A Little Insomnia - Chapter 1

Midnight 1-I: First Show

Midnight 1-I: First Show

I am ready.

      “Ladies and Gentlemen, our final show for tonight!” A voice announces. “The act you’ve waited all night for! The wonderful, enchantingly powerful, Paz de la Marina!”

      The small crowd went wild as the vibrant spotlight shines on a young-looking woman with her eyes closed, three steps above on center stage. Her sparkly white halter-top did not hold much, but that did not stop her from showing off that mark across her chest. The single slit down her glistening long skirt was just as carefree, making it a surprise her arms were not as bare and instead covered by long gloves.

      If it was not obvious to the customers, it was jazz night at the Triangle Saloon. She wore a feather atop her hair bundled and reaching high to the quill’s tip except for the wavy, chestnut brown locks touching low to her shivering shoulders. She looks all dressed up, waiting to go, but her forsaken smile has left her long ago and yet to return. A faithful constant in her life is that birthmark under her left eye, always there. In spite of it all, there is still a heartbeat pumping blood throughout her body, giving that glow radiating a color of summer light through autumn leaves.

      The audience settles down as Paz’s rosy lips move away from each other. Hands grip the microphone tightly. The lighting loses its warmth at the start of her cold tune. The band plays their hallowed instruments as she sings wraithlike words that calm the small crowd.

      Her voice, although composed, is gently powerful.

Rain, rain rain, time to go away.

Hiding from that dreary ol’ gray?

Looking for something to keep you busy?

Spin yourself around ‘til you get dizzy.

Truth be told; to make time pass, all you need is a friend.

      After the first verse, her eyes open, revealing irises of a bright green sea. They are captivating enough that they— and they alone— can charm the devil himself. Perhaps, even soothe him?

      The words keep on flowing. Paz steps down three steps off the stage with the spotlight never leaving her. She strides toward a red-haired bartender who hands her a tray. On the tray, she balances a rosy colored drink with a cherry and triangle ice cubes inside a teardrop glass atop. Swaying away from the seated audience, she arrives to the other side of the room.

      She bows to a man in a dull orange fedora and a trench coat of the same color.

      He accepts the drink, without any sign of gratitude. She does not care, it was her pleasure anyway. She smiles, carrying the empty tray with her.

That is what you said to me.

You did not say that like the rain, they too would go away.

Telling me that it’s about what I can feel but can’t see.

When I stop feeling it all, what then will you say?

Say everything happens for a reason?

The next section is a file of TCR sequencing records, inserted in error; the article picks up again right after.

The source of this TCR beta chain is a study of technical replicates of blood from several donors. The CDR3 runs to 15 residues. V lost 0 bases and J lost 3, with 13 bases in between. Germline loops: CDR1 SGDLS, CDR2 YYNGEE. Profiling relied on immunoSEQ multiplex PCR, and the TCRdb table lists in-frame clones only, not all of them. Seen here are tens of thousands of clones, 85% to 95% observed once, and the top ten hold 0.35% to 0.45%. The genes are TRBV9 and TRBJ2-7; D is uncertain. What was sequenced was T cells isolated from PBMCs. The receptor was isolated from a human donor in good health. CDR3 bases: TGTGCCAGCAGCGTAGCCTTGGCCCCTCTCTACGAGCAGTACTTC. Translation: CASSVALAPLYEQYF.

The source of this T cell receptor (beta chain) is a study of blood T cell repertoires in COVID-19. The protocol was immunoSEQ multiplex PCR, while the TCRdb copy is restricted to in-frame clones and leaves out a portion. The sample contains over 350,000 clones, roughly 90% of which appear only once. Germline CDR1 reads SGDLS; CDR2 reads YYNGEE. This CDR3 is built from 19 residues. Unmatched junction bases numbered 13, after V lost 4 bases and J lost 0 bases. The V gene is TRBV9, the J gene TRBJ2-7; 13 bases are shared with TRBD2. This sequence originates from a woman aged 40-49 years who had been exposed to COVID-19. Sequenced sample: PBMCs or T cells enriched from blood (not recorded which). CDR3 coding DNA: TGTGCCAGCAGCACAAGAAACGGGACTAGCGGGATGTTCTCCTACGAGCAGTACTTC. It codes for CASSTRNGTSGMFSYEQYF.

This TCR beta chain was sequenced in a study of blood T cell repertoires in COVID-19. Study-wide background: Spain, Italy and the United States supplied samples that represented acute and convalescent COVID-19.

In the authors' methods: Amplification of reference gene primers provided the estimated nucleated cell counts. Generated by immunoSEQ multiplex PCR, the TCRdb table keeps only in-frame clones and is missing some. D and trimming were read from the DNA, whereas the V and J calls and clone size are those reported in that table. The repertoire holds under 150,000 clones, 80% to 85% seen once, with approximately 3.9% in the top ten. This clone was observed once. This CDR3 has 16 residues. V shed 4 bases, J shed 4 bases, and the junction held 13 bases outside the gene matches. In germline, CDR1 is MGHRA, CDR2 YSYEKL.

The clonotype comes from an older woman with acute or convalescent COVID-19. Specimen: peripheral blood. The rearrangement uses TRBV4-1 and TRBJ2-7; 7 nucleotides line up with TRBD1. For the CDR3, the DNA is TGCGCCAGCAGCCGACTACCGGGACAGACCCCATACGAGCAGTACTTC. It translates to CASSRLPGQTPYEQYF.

Life has no remorse in any place or season?

I say just live life; there’s nothing to care for in the end.

      The lighting steadily becomes warmer as Paz’s song rises in tempo. She twirls around and sends the tray flying as a discus thrown with Olympian strength. If she tried, it could have been impossible to stop it. The cowering bartender is fortunate enough to catch it before his collection of fine wine and imports shattered.

      She sings apologetically and seats herself near him, with an arm wrapped around his neck.

      He continues to polish a glass.

      Still bored, Paz slides across the counter between two sleeping gentlemen. They pay her no attention for the only right reason to her. They are asleep.

      She returns on stage with only a few lines left to finish. The instruments play her off.

If I knew what you were getting me into

And if there was any way you knew,

Then maybe you can reconsider it all,

Never answer that call?

But you couldn’t help it; let’s hope this song makes an amend.

The music begins to fade and the curtain closes slowly. She vanishes behind them.

      “Give it up for Paz de la Marina and our house band, The Blue Waves!” the announcer exclaimed! “And remember, you saw her here first!”

      The sound of a single person clapping filled the air. The rest of the room was lulled to sleep or barely hanging with their drowsiness. The bartender and the expressionless man in the trench coat with his untouched drink are the only two left standing with a clear conscious.

      The man in the trench coat approaches the bartender whose claps slowly come to a stop. After a brief exchange in whispers, the bartender points to the door.

      Backstage, a band member plays the trumpet in a corner, appropriately setting the ambience. The grumpy pianist scolded the saxophonist over their singer’s missing éclair, despite her not wanting it in the first place. In contrast, two members of the band approached Paz, with extended arms. Whether with treats or compliments, they always express their overwhelming affections.